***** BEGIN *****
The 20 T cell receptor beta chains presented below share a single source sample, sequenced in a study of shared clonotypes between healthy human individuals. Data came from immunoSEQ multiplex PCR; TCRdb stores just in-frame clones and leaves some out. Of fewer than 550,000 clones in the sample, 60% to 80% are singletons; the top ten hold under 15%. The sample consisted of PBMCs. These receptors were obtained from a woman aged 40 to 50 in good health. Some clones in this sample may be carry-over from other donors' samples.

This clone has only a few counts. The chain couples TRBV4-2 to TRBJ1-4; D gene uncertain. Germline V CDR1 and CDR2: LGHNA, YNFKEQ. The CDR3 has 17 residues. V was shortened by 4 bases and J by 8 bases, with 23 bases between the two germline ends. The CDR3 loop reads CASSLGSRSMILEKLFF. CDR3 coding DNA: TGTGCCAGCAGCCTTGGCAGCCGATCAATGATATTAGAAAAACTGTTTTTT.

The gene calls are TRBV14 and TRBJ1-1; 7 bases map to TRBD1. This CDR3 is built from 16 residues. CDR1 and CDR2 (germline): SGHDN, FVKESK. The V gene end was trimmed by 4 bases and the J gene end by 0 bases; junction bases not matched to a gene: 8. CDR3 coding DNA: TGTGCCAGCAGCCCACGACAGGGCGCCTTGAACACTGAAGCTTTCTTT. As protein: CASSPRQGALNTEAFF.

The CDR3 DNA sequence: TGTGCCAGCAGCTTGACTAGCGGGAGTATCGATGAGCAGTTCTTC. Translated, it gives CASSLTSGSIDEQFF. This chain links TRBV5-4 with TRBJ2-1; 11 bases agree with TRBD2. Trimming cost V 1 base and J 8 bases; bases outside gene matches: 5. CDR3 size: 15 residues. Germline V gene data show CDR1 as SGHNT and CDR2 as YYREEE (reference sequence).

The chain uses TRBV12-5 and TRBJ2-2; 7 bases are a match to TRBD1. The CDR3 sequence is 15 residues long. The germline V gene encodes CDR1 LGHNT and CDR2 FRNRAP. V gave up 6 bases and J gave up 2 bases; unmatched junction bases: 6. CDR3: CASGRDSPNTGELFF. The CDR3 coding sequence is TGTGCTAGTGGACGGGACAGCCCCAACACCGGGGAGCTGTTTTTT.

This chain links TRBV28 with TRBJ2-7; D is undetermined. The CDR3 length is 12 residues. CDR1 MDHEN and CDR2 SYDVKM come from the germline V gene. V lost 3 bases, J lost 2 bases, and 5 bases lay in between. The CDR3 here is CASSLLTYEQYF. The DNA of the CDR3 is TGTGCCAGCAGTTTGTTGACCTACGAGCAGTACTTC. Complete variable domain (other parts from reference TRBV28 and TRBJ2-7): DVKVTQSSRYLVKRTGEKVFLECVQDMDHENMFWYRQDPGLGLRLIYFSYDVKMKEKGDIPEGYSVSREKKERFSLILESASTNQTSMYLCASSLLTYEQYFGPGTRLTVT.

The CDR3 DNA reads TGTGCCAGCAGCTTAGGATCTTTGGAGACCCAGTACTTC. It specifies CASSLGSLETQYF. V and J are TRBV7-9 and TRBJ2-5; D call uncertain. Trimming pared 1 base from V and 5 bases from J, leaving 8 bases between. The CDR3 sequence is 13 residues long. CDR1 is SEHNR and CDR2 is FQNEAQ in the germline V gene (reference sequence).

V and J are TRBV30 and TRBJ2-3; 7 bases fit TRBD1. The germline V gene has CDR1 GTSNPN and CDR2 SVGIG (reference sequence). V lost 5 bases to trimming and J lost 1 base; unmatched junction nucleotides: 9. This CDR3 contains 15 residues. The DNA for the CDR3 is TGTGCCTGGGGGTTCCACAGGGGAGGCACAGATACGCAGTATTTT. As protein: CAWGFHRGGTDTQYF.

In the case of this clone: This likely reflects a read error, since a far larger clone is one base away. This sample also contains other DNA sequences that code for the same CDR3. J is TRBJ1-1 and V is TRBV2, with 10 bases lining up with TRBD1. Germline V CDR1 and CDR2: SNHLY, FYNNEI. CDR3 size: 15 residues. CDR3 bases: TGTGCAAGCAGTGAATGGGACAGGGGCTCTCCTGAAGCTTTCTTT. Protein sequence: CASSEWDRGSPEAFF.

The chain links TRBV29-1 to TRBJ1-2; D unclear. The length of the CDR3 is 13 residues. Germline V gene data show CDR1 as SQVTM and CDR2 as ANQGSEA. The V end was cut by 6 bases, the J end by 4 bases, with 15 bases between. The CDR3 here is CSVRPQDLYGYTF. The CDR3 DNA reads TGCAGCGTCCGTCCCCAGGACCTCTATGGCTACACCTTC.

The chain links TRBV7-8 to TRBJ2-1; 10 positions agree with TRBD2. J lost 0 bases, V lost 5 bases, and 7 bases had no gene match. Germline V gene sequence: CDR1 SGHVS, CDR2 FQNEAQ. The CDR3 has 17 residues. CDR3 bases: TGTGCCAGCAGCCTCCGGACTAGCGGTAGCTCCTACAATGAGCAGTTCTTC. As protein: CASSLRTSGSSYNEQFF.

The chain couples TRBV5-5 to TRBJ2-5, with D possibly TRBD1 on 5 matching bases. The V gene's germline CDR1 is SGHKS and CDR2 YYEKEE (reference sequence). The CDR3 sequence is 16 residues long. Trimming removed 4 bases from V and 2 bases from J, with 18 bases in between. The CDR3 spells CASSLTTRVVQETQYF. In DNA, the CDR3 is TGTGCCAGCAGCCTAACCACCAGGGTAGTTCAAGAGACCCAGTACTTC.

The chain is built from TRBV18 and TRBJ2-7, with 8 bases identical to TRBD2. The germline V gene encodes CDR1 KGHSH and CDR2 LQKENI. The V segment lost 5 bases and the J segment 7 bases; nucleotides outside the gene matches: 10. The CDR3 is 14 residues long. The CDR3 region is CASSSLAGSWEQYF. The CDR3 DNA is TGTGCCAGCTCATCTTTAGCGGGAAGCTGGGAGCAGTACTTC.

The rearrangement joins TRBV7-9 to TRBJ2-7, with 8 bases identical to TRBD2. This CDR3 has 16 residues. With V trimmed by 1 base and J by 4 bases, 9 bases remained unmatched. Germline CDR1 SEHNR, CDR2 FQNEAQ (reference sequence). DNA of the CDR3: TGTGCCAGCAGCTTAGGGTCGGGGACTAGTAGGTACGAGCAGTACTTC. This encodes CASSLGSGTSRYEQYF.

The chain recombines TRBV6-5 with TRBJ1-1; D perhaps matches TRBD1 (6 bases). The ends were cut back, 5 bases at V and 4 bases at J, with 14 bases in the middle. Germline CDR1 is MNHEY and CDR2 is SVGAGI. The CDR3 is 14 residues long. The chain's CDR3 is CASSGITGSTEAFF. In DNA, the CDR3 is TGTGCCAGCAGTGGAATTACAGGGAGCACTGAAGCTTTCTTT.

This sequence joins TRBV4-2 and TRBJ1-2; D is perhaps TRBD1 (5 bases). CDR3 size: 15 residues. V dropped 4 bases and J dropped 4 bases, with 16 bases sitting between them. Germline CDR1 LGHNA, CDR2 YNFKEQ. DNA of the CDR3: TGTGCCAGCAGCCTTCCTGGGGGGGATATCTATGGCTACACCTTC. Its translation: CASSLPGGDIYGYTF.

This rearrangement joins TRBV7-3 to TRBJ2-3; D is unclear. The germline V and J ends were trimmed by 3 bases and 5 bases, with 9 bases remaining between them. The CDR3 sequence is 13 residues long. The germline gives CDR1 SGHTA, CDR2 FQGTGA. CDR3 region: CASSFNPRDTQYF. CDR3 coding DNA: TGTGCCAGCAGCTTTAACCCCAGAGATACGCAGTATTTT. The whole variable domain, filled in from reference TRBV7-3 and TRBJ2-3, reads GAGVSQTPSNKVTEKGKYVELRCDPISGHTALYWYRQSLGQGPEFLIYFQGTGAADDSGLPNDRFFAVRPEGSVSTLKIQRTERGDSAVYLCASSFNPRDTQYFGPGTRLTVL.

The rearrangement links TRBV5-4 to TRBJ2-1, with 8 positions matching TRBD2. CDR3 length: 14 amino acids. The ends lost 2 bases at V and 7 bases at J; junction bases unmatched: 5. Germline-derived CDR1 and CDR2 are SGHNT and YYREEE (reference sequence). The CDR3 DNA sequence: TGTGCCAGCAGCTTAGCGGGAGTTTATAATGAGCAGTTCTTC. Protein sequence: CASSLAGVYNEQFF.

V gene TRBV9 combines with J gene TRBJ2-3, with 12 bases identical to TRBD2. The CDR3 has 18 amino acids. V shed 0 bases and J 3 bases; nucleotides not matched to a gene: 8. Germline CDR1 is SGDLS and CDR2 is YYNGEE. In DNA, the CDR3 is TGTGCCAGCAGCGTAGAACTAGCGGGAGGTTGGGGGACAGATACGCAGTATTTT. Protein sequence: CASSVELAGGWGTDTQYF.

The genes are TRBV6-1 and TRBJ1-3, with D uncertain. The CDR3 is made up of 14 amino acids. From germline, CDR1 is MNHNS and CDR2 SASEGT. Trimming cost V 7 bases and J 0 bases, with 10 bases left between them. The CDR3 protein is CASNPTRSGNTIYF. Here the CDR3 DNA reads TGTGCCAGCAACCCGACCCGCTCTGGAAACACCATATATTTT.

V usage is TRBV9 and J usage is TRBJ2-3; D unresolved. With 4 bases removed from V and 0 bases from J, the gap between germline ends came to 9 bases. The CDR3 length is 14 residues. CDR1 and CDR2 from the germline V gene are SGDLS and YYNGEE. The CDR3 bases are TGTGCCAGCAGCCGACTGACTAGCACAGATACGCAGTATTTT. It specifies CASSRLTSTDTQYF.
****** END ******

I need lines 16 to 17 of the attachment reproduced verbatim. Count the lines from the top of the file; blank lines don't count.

This sequence joins TRBV4-2 and TRBJ1-2; D is perhaps TRBD1 (5 bases). CDR3 size: 15 residues. V dropped 4 bases and J dropped 4 bases, with 16 bases sitting between them. Germline CDR1 LGHNA, CDR2 YNFKEQ. DNA of the CDR3: TGTGCCAGCAGCCTTCCTGGGGGGGATATCTATGGCTACACCTTC. Its translation: CASSLPGGDIYGYTF.

This rearrangement joins TRBV7-3 to TRBJ2-3; D is unclear. The germline V and J ends were trimmed by 3 bases and 5 bases, with 9 bases remaining between them. The CDR3 sequence is 13 residues long. The germline gives CDR1 SGHTA, CDR2 FQGTGA. CDR3 region: CASSFNPRDTQYF. CDR3 coding DNA: TGTGCCAGCAGCTTTAACCCCAGAGATACGCAGTATTTT. The whole variable domain, filled in from reference TRBV7-3 and TRBJ2-3, reads GAGVSQTPSNKVTEKGKYVELRCDPISGHTALYWYRQSLGQGPEFLIYFQGTGAADDSGLPNDRFFAVRPEGSVSTLKIQRTERGDSAVYLCASSFNPRDTQYFGPGTRLTVL.